Can You Get Long COVID If You've Been Vaccinated?

It's still possible for fully vaccinated individuals to develop long COVID, though the risk is notably reduced. Here's how you can help protect yourself.

Woman with face mask getting vaccinated in hospital, coronavirus and vaccination concept

With nearly 65% of the American public now fully vaccinated, the country appears to be entering a new chapter in its battle with COVID-19. Mask mandates are being lifted across the country and social distancing rules are being eased.

But as has become clear, even after being vaccinated it is still entirely possible to get COVID-19 via a breakthrough infection. And more recently, it has also become apparent that it is possible to get long COVID after having been vaccinated, or even after being boosted—though your chances are notably reduced.

"We do not know exact numbers yet, but there is some encouraging data to suggest that vaccination reduces the likelihood of long COVID if you have a breakthrough infection," Linda Geng, MD, PhD, co-director of the Stanford Post-Acute COVID-19 Syndrome Clinic and clinical assistant professor in medicine, primary care and population at Stanford University, told

A comprehensive review conducted by the U.K. Health Security Agency, which encompassed data from 15 U.K. and international studies, examined the question of whether being vaccinated for COVID-19 before infection protected patients from long COVID symptoms such as fatigue, shortness of breath, and brain fog.

Though study of this issue is ongoing and far more research will need to be done, the U.K. agency's review indicates that patients who received one or two doses of the vaccine were less likely to develop long COVID symptoms if they became infected. And in those cases when a patient did develop long COVID, the symptoms subsided much more quickly.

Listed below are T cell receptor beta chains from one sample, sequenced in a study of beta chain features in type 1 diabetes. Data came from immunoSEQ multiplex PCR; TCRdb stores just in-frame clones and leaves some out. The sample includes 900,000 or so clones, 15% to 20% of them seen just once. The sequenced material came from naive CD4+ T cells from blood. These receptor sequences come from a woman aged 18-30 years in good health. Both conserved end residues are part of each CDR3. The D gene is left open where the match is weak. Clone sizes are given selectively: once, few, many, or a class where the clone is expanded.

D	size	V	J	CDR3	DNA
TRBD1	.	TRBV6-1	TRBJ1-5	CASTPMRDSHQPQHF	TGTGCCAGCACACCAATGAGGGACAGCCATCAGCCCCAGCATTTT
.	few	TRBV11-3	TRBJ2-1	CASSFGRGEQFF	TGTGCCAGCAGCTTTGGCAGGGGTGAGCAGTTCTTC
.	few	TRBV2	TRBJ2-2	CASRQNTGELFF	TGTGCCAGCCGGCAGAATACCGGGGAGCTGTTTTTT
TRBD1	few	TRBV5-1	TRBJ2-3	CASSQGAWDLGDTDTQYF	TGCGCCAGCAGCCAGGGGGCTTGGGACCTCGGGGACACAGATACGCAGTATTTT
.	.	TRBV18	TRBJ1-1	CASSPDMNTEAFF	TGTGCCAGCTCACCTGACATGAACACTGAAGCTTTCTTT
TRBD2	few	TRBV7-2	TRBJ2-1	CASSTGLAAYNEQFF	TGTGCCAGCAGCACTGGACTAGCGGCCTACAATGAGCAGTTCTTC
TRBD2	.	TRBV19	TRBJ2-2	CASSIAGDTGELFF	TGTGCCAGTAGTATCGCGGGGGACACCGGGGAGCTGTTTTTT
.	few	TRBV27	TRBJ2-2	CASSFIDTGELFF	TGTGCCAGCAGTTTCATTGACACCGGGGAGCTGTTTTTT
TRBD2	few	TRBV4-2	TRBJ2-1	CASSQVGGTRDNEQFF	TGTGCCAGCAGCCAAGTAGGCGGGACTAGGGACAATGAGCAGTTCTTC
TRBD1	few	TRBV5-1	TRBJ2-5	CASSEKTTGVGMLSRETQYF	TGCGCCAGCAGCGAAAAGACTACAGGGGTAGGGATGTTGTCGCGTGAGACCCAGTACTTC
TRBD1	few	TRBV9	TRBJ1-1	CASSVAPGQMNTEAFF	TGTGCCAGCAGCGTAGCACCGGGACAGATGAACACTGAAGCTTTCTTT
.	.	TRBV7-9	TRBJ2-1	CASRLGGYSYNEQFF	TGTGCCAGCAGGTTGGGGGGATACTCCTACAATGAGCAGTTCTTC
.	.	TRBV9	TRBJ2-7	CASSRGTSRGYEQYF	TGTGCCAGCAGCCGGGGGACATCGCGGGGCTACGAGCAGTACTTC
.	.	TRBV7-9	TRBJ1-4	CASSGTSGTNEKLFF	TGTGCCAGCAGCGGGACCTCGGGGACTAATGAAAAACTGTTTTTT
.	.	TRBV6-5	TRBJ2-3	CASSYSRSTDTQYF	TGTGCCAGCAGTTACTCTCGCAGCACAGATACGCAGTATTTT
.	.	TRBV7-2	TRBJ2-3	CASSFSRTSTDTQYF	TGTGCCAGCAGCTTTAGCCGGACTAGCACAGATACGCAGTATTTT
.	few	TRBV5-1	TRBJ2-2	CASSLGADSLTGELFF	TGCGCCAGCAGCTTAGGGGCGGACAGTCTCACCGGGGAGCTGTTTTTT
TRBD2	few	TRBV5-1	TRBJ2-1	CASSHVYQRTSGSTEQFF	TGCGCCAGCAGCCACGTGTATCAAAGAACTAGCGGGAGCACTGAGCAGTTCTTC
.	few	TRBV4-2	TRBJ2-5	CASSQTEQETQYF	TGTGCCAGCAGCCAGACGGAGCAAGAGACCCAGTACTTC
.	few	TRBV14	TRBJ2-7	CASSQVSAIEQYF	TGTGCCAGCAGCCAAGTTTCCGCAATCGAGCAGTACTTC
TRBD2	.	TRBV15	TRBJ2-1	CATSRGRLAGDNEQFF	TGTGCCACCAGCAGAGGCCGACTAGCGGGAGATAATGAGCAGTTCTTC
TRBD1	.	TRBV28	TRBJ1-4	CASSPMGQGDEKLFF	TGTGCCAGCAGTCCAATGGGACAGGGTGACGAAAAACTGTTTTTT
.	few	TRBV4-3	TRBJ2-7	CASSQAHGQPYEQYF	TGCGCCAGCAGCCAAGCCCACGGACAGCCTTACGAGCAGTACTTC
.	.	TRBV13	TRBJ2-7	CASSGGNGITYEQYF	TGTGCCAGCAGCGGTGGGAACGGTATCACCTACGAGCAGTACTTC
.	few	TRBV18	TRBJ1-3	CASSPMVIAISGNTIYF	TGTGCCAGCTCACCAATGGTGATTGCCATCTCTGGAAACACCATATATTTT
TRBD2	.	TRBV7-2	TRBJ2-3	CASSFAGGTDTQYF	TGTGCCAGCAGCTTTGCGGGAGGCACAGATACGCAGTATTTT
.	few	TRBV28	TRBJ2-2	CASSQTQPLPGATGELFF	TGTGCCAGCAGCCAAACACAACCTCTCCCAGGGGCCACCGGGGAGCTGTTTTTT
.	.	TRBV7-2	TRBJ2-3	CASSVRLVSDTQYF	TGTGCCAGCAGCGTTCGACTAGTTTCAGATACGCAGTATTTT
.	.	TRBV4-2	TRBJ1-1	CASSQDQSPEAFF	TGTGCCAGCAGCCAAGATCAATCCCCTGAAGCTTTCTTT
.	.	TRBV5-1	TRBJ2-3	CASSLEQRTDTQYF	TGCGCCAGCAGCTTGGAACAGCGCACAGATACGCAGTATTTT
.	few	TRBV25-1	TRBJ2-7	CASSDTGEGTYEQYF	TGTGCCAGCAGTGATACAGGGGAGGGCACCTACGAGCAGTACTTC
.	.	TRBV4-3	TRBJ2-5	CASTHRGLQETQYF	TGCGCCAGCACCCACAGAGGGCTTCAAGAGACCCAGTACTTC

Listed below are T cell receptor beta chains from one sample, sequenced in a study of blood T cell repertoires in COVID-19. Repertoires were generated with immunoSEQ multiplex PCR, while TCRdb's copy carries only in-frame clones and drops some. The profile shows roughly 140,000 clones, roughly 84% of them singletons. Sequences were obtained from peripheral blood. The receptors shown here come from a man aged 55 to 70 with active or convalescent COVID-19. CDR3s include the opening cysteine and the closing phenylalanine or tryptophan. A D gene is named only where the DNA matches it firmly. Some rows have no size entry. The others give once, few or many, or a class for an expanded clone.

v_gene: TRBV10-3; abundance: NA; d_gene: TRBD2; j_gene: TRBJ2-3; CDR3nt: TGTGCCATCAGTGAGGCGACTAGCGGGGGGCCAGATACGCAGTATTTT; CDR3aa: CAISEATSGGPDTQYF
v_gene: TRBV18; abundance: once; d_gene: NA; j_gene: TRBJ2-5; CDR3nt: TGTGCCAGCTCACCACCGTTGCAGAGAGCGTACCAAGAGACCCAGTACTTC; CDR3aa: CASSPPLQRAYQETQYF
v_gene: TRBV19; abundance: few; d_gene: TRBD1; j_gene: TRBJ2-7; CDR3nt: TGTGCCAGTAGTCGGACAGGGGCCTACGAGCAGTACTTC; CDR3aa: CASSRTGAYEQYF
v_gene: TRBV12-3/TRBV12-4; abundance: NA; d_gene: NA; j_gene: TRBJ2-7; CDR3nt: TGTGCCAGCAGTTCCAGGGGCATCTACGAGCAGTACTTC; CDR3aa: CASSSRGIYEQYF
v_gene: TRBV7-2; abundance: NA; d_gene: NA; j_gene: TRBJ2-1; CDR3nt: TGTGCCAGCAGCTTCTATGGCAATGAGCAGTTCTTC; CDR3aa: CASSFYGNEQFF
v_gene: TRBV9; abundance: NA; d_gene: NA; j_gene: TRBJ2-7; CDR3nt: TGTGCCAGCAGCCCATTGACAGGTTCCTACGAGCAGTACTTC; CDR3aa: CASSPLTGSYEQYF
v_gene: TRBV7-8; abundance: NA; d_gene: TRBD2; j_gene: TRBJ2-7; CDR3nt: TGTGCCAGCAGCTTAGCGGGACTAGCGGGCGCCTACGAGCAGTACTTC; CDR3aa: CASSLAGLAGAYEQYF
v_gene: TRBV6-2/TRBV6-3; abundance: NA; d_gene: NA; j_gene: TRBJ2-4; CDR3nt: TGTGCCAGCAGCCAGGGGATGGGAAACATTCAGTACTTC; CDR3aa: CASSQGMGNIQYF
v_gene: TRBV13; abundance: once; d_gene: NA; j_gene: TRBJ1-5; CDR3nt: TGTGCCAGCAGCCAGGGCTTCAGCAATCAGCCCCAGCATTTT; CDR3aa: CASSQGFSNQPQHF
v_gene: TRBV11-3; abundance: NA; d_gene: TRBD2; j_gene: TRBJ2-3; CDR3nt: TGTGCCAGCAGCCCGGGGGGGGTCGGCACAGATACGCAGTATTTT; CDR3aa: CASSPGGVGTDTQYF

Here's a closer look at the the prevalence and impacts of long COVID after being vaccinated.

How Common Is Long COVID Among Vaccinated Individuals?

The growing body of data surrounding the occurrence of long COVID among vaccinated individuals seems to bode well for the efficacy of vaccination.

Specifically, six of eight studies that assessed the effectiveness of vaccination before COVID-19 infection suggested that vaccinated cases (patients who had one or two doses of the vaccine) were less likely to develop symptoms of long COVID following infection in the short term (four weeks after infection), medium-term (12 to 20 weeks after infection) and long term (six months after infection), according to the review conducted by the U.K. Health Security Agency.

Long COVID, also known as post-COVID conditions or long-haul COVID, typically includes having persistent symptoms of COVID-19, usually for weeks but sometimes even for months or years. These symptoms often include fatigue, shortness of breath, and a persistent cough.

The U.K. Health Security Agency study review also showed that fully vaccinated younger adults (18 to 59 years) were much less likely to have long COVID symptoms (lasting 28 days or longer) than unvaccinated adults of the same age range.

"Although a small percentage of vaccinated people experience long COVID, the vast majority of people with long COVID are unvaccinated," Bernadette Boden-Albala, MPH, director and founding dean at the University of California, Irvine Program in Public Health told "It is important to remember that vaccines are overall effective at reducing COVID infection, and therefore, long COVID by not getting COVID in the first place."

Additionally, the U.K. review of studies points to other beneficial outcomes among vaccinated patients with regard to long COVID and its impacts. For instance, individuals who received two doses of a vaccine and still developed long COVID, ultimately experienced the associated symptoms for a shorter period time.

And even among the unvaccinated, there may be some positive news with regard to long COVID and vaccinations. The U.K. review of studies found that people who get COVID and then subsequently experience symptoms of long COVID, do better if they subsequently get vaccinated.